Balanced Wheel:

Balanced Wheel of Life

The Wheel of Life in the Buddhist Teaching

Attain Liberation From the Wheel of Existence To Attain Nirvana

By: Hom Bahadur Tamang, thangka painter

"The earnest person is like fire. Fire burns away everything big or small. The Greatest man and the smallest are equally consumed by fire. The fire of earnestness demolishes all the vanities, passions and terrors of life."



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The Wheel of Life As It Is Presented at the Tibetian Mandala Thangka


The Wheel of Life is a presentation of the Buddhist teaching on the suffering and impermanence of cyclic existence.

The Lord of Death, Yama, holds the wheel of existence between his teeth, hands and feet.

At the centre of the wheel are three poisonous delusions represented by a red cockerel (passion and lust), a green snake (hatred and aggression), and a black pig (ignorance and confusion). These three creatures chase and bite each others tails, giving rise to the endless cycle or becoming.

In the next circle beings rise to enter the three higher realms, or fall to enter the three lower realms. The six realms are represented within the spokes of the wheel.

The hell realm, in the lower part of the wheel is characterized by the extreme suffering of the various hot and cold hells.

The hunger ghost or preta realm in the lower left is characterized by craving and enormous hunger. The denizens of this realm having huge empty stomachs and mouths like pinholes.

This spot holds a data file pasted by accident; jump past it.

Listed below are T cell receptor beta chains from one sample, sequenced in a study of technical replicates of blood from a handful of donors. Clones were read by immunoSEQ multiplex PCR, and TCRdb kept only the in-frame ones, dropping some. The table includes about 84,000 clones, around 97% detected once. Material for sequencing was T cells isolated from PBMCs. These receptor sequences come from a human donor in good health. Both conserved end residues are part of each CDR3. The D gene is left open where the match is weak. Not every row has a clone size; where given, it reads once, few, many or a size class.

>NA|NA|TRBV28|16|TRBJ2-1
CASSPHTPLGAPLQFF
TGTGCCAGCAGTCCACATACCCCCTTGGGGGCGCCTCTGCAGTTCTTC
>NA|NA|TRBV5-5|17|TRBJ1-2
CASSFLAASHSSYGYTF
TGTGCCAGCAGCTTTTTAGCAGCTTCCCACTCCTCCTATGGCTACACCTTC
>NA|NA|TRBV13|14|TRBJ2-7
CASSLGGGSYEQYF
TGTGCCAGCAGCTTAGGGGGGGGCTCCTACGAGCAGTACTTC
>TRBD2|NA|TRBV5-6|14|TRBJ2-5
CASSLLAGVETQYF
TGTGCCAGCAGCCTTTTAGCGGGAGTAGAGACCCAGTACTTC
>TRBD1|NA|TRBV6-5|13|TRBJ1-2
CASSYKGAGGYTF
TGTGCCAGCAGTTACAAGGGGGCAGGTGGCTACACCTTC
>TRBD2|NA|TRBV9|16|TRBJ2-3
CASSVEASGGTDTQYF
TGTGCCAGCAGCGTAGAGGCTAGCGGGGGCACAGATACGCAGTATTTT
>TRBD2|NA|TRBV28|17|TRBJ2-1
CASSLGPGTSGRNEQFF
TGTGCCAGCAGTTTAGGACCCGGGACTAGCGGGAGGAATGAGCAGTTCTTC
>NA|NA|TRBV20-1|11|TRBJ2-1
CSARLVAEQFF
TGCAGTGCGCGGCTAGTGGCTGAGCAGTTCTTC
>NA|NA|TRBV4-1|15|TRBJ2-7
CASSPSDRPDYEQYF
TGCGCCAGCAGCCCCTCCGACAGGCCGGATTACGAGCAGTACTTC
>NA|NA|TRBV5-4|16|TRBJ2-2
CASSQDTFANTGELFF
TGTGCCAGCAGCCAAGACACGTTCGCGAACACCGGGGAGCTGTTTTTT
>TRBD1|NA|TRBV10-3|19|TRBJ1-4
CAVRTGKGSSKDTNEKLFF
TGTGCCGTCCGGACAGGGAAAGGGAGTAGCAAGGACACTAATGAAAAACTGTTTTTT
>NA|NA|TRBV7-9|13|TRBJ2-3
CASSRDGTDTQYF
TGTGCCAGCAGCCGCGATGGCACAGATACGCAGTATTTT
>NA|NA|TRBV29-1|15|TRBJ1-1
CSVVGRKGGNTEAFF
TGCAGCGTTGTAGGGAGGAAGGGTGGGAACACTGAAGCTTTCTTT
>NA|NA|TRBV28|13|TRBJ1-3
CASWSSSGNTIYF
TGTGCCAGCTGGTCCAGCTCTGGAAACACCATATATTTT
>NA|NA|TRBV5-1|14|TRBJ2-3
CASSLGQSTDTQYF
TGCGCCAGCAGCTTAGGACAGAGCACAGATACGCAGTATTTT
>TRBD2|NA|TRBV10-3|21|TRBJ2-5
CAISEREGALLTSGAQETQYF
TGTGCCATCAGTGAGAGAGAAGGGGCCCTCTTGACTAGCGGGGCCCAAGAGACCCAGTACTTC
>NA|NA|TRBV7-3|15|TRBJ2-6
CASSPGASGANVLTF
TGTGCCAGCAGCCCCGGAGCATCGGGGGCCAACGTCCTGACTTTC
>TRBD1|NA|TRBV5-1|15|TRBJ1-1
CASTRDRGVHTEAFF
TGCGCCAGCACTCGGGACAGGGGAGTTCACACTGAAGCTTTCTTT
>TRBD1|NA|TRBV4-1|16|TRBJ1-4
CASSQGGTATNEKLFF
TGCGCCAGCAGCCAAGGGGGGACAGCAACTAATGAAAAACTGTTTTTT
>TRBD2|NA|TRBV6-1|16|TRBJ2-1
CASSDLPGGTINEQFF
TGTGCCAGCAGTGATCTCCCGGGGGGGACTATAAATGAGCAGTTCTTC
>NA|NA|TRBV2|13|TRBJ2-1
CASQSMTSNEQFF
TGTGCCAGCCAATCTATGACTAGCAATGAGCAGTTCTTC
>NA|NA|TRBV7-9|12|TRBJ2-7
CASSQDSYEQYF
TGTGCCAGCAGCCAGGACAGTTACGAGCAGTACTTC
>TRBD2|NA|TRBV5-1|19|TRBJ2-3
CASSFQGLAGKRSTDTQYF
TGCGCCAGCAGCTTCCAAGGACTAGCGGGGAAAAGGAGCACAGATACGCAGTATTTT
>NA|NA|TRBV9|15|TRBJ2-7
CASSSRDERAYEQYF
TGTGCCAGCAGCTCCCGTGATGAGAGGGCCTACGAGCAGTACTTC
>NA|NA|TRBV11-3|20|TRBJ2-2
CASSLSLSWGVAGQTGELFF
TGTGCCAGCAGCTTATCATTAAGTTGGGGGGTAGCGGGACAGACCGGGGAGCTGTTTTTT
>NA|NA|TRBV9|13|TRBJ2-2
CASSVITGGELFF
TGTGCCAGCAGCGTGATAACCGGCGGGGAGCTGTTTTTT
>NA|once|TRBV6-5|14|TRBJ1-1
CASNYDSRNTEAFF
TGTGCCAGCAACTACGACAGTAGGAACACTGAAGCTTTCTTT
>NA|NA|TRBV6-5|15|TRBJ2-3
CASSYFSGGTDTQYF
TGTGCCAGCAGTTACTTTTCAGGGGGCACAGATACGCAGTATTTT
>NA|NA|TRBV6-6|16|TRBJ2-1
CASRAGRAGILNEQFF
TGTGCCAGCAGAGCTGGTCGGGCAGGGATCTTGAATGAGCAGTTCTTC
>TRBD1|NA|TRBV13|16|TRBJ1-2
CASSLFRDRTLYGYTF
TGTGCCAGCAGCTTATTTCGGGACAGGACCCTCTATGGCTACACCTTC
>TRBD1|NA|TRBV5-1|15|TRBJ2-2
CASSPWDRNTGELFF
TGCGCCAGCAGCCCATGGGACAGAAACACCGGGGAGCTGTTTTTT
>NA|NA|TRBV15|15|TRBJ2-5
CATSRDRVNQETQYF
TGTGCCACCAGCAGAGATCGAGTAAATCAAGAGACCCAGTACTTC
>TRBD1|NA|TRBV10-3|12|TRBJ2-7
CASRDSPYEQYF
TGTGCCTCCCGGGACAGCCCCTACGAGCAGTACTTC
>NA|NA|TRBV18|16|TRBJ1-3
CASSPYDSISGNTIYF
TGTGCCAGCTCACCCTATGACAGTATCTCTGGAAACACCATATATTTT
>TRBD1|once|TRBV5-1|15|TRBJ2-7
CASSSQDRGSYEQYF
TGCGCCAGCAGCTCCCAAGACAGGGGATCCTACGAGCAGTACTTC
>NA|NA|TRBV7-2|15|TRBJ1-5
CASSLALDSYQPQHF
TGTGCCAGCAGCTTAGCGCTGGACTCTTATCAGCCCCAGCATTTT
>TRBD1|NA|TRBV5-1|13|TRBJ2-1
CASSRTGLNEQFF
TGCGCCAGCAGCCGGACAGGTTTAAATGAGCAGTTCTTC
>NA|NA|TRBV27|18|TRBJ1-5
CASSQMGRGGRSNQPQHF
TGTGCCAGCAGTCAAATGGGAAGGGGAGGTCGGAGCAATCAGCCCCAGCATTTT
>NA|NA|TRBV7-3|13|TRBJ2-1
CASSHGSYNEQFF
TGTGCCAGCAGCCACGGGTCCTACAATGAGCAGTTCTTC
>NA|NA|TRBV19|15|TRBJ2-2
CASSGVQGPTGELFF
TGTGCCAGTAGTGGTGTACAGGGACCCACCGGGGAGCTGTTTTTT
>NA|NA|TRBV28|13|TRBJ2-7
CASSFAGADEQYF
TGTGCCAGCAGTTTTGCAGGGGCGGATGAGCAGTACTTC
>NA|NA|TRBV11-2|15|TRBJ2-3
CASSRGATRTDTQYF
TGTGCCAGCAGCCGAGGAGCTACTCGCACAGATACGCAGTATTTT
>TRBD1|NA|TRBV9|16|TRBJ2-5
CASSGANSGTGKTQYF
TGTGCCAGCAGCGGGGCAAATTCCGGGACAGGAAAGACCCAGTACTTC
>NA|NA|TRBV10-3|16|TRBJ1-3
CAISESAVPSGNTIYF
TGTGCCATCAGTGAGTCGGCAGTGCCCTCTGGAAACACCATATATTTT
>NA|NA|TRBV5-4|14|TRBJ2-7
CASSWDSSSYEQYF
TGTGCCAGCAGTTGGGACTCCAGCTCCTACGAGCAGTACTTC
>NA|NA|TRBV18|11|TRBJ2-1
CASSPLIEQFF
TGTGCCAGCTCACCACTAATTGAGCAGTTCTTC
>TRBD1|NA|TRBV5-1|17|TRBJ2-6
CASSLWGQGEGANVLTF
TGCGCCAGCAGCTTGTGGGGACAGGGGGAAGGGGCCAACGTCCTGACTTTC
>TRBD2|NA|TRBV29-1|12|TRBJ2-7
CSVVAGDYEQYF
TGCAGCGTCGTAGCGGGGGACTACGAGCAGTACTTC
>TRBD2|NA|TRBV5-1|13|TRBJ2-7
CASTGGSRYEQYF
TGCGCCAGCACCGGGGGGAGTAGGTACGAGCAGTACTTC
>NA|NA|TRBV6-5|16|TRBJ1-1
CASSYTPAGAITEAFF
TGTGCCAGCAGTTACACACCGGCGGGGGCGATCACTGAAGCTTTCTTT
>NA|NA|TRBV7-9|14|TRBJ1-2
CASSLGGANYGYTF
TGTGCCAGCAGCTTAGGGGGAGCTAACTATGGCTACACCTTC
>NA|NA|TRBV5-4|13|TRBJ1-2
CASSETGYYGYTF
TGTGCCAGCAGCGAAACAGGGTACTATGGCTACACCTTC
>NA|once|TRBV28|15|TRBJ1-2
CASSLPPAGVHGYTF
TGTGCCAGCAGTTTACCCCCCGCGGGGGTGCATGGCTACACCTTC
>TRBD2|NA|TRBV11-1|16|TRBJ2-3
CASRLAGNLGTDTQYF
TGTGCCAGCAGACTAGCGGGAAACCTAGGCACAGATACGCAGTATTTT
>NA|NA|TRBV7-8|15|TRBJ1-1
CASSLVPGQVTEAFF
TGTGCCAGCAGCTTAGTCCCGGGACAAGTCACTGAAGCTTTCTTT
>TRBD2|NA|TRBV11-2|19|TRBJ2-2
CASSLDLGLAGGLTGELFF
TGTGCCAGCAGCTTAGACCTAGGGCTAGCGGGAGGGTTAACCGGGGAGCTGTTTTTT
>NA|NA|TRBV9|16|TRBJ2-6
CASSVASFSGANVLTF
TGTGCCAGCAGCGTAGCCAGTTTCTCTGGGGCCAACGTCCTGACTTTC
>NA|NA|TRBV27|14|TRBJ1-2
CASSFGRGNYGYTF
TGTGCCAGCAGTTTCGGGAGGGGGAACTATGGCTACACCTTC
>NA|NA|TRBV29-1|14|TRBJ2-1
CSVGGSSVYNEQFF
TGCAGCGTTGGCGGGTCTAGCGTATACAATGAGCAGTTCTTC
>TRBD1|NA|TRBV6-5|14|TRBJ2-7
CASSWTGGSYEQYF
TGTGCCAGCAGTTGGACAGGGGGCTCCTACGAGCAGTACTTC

The animal realm is characterized by extreme stupidity.

The jealous gods in the upper left, suffer from competitiveness and ambition as they strive for the realization of their desires. The god realms are sensual heavens, where the inhabitants are totally involved in the pursuit of pleasure. Only in the human realm, with its constant fluctuation of pleasure and pain can the dharma be clearly heard and liberation attained.

In the outer ring are the twelve links of the chain of dependence arising. Clockwise from the top they are:

  • Ignorance (a blind person);

  • Action (a potter);

  • Consciousness (a monkey holding fruits);

  • Name and Form (a person rowing a boat);

  • Sources (an empty house with five windows and a door);

  • Contact (sexual contacts);

  • Feeling (a person with an arrow in his eye);

  • Craving (a person drinking alcohol);

  • Grasping (a monkey picking fruit from a tree);

  • Becoming ( a pregnant woman);

  • Rebirth (a baby being born);

  • Old age and death (an old person walking with a cane).

At the top right of the painting is the paradise of Amitabha. A pathway leads from the judgment hall of the dead in the hell realm to Amitabha's paradise, along which those being with the most fortunate Karma proceed.

At the top left is Shakyamuni Buddha who, having attained liberation from the wheel of existence, points towards his perfect wheel of the Buddhadharma.




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